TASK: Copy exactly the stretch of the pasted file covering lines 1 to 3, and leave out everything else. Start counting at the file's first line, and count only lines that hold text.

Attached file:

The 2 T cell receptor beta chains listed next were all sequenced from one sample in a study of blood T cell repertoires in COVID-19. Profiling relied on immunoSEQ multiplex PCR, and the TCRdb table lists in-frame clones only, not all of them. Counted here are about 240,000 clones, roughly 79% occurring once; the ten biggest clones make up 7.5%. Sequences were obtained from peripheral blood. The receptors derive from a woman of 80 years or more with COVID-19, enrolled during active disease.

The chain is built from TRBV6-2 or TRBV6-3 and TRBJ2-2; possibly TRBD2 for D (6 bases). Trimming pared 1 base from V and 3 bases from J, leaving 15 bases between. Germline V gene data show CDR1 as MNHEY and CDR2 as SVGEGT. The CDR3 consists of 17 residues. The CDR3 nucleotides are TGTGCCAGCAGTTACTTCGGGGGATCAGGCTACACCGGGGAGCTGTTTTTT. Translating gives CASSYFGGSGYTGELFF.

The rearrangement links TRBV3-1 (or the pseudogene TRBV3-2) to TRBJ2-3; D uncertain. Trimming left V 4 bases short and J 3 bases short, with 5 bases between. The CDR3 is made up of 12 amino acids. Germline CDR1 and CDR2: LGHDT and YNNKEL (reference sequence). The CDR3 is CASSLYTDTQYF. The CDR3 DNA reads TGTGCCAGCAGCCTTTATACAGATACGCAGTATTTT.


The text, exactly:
The 2 T cell receptor beta chains listed next were all sequenced from one sample in a study of blood T cell repertoires in COVID-19. Profiling relied on immunoSEQ multiplex PCR, and the TCRdb table lists in-frame clones only, not all of them. Counted here are about 240,000 clones, roughly 79% occurring once; the ten biggest clones make up 7.5%. Sequences were obtained from peripheral blood. The receptors derive from a woman of 80 years or more with COVID-19, enrolled during active disease.

The chain is built from TRBV6-2 or TRBV6-3 and TRBJ2-2; possibly TRBD2 for D (6 bases). Trimming pared 1 base from V and 3 bases from J, leaving 15 bases between. Germline V gene data show CDR1 as MNHEY and CDR2 as SVGEGT. The CDR3 consists of 17 residues. The CDR3 nucleotides are TGTGCCAGCAGTTACTTCGGGGGATCAGGCTACACCGGGGAGCTGTTTTTT. Translating gives CASSYFGGSGYTGELFF.

The rearrangement links TRBV3-1 (or the pseudogene TRBV3-2) to TRBJ2-3; D uncertain. Trimming left V 4 bases short and J 3 bases short, with 5 bases between. The CDR3 is made up of 12 amino acids. Germline CDR1 and CDR2: LGHDT and YNNKEL (reference sequence). The CDR3 is CASSLYTDTQYF. The CDR3 DNA reads TGTGCCAGCAGCCTTTATACAGATACGCAGTATTTT.